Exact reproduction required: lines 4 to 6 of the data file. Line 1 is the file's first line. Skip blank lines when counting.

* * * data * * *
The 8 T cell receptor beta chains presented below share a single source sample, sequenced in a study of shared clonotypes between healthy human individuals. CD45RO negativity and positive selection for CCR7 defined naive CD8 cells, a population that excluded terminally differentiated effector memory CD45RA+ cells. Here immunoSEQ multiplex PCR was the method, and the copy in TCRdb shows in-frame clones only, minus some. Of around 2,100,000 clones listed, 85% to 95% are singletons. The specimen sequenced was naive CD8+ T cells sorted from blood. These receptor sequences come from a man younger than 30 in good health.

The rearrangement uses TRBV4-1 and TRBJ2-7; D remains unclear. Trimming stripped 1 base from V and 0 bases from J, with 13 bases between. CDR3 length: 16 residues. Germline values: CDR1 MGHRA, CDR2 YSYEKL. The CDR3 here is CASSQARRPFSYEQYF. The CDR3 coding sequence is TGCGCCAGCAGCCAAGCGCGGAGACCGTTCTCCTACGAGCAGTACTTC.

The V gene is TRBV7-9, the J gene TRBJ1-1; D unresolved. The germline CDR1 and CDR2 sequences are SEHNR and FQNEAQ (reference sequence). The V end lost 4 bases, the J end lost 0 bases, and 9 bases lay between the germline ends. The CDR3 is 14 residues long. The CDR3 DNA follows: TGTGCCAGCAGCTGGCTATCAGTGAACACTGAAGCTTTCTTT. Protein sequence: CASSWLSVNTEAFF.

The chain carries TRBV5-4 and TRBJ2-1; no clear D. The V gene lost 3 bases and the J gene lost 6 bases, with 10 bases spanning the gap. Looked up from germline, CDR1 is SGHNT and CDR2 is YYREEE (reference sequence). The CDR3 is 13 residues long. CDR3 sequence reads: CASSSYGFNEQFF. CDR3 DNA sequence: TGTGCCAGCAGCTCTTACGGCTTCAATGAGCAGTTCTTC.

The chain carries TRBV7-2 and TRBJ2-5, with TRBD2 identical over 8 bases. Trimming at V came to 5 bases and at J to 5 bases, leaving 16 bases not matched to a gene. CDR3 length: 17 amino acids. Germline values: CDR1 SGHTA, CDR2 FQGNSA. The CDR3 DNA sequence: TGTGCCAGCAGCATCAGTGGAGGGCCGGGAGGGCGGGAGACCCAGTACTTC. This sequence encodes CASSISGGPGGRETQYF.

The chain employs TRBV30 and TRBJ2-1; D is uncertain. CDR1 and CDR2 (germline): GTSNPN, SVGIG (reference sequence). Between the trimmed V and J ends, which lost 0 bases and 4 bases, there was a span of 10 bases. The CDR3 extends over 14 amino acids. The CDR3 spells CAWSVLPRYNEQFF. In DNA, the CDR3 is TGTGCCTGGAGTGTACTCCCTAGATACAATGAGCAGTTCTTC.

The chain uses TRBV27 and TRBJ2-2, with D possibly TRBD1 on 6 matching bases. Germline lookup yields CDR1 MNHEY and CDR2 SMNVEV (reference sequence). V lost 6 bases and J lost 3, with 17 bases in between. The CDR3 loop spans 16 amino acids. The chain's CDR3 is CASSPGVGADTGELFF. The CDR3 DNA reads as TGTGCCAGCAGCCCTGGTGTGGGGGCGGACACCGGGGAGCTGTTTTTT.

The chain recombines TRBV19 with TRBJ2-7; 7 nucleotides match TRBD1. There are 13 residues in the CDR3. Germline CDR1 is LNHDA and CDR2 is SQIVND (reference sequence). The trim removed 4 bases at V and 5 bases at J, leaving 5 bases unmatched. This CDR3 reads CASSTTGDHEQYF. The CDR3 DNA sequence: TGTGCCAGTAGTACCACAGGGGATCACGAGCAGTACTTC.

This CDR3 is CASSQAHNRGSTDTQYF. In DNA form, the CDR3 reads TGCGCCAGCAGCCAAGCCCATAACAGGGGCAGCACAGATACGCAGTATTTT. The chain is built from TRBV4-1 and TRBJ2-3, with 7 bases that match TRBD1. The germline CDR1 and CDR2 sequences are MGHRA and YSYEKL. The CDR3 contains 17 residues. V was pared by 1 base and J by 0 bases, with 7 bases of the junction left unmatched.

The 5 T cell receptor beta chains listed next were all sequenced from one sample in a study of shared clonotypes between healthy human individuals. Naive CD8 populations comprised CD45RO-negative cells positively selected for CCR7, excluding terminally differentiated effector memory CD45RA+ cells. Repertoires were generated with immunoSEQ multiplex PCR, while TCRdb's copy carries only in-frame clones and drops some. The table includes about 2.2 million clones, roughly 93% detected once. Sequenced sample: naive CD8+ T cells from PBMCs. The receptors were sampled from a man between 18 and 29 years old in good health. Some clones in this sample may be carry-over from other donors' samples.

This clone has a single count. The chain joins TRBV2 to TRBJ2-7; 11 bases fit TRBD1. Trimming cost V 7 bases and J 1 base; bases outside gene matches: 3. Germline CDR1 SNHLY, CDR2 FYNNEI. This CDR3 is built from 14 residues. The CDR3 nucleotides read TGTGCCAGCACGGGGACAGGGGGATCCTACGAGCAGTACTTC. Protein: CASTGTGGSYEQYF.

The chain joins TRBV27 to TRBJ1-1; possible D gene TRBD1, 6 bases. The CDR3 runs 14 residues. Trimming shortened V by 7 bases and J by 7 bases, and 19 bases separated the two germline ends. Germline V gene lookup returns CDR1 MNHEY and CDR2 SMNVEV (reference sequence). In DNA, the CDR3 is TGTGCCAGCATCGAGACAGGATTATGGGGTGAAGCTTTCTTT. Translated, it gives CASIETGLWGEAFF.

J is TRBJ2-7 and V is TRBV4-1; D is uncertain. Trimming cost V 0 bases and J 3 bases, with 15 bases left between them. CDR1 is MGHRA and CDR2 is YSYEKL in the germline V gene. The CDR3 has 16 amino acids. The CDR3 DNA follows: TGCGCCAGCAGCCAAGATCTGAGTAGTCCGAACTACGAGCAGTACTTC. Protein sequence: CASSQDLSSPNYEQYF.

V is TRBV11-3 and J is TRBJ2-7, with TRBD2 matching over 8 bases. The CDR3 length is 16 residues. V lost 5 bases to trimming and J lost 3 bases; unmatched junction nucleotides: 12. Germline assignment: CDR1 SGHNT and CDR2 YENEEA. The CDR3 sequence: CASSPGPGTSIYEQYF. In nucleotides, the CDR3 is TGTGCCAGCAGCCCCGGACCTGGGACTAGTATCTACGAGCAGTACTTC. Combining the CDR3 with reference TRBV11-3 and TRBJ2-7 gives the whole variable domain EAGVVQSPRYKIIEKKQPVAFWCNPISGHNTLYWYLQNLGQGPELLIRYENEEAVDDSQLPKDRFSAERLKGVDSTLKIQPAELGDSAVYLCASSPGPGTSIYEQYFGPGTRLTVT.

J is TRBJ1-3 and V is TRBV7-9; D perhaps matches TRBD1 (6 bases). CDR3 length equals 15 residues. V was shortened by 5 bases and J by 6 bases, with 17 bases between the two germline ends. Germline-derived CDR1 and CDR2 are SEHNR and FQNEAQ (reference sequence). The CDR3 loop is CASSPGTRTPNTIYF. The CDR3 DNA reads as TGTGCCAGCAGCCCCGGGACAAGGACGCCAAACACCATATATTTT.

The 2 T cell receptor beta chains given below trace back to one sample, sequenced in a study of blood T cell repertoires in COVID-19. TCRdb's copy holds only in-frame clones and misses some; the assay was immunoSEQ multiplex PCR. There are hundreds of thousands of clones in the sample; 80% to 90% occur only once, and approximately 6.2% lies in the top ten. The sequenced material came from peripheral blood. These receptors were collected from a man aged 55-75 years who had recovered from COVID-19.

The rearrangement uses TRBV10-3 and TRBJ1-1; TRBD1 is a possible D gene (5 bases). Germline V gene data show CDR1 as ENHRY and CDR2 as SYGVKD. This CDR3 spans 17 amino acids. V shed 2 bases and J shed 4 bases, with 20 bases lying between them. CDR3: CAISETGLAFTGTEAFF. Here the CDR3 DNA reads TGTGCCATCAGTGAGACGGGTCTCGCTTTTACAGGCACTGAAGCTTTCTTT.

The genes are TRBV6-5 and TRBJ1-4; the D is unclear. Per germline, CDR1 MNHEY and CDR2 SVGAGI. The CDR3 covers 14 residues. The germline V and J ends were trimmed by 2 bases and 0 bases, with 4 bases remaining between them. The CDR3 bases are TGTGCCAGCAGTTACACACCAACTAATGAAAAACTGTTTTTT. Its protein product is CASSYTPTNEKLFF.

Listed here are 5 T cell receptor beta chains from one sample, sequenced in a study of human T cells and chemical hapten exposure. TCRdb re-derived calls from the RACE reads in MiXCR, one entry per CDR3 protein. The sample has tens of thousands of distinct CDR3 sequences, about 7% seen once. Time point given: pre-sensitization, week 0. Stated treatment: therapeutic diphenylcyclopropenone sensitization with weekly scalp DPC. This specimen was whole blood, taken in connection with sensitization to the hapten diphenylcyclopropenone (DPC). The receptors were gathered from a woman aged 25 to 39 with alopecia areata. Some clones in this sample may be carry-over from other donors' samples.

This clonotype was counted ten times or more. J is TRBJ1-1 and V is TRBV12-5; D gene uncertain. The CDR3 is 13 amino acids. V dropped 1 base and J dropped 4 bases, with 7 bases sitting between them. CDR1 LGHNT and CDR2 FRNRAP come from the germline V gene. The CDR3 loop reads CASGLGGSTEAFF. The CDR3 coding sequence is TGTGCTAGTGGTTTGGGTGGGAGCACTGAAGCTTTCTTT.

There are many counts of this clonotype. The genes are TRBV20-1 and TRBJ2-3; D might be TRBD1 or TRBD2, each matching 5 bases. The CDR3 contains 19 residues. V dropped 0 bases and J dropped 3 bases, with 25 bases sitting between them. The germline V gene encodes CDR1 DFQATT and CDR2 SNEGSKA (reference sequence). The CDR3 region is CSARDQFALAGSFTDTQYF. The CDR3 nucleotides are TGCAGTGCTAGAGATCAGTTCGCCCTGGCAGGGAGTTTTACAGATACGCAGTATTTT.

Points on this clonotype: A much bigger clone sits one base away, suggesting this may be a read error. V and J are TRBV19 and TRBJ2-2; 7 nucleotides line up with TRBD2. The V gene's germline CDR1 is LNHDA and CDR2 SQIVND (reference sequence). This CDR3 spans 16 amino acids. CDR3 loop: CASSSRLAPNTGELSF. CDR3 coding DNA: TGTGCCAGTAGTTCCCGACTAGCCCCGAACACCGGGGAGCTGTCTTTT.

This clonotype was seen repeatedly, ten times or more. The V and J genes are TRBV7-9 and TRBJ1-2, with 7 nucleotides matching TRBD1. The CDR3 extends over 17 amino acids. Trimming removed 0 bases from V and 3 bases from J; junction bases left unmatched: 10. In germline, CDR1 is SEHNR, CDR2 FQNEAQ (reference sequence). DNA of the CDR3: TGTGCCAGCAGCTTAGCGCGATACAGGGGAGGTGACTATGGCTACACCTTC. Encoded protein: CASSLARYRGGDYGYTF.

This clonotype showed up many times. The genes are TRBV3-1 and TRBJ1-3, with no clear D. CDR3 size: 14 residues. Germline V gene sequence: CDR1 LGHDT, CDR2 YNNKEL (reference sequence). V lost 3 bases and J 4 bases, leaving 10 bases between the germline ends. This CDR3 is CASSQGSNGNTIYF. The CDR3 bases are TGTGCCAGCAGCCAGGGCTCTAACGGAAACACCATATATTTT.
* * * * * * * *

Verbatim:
The chain carries TRBV5-4 and TRBJ2-1; no clear D. The V gene lost 3 bases and the J gene lost 6 bases, with 10 bases spanning the gap. Looked up from germline, CDR1 is SGHNT and CDR2 is YYREEE (reference sequence). The CDR3 is 13 residues long. CDR3 sequence reads: CASSSYGFNEQFF. CDR3 DNA sequence: TGTGCCAGCAGCTCTTACGGCTTCAATGAGCAGTTCTTC.

The chain carries TRBV7-2 and TRBJ2-5, with TRBD2 identical over 8 bases. Trimming at V came to 5 bases and at J to 5 bases, leaving 16 bases not matched to a gene. CDR3 length: 17 amino acids. Germline values: CDR1 SGHTA, CDR2 FQGNSA. The CDR3 DNA sequence: TGTGCCAGCAGCATCAGTGGAGGGCCGGGAGGGCGGGAGACCCAGTACTTC. This sequence encodes CASSISGGPGGRETQYF.

The chain employs TRBV30 and TRBJ2-1; D is uncertain. CDR1 and CDR2 (germline): GTSNPN, SVGIG (reference sequence). Between the trimmed V and J ends, which lost 0 bases and 4 bases, there was a span of 10 bases. The CDR3 extends over 14 amino acids. The CDR3 spells CAWSVLPRYNEQFF. In DNA, the CDR3 is TGTGCCTGGAGTGTACTCCCTAGATACAATGAGCAGTTCTTC.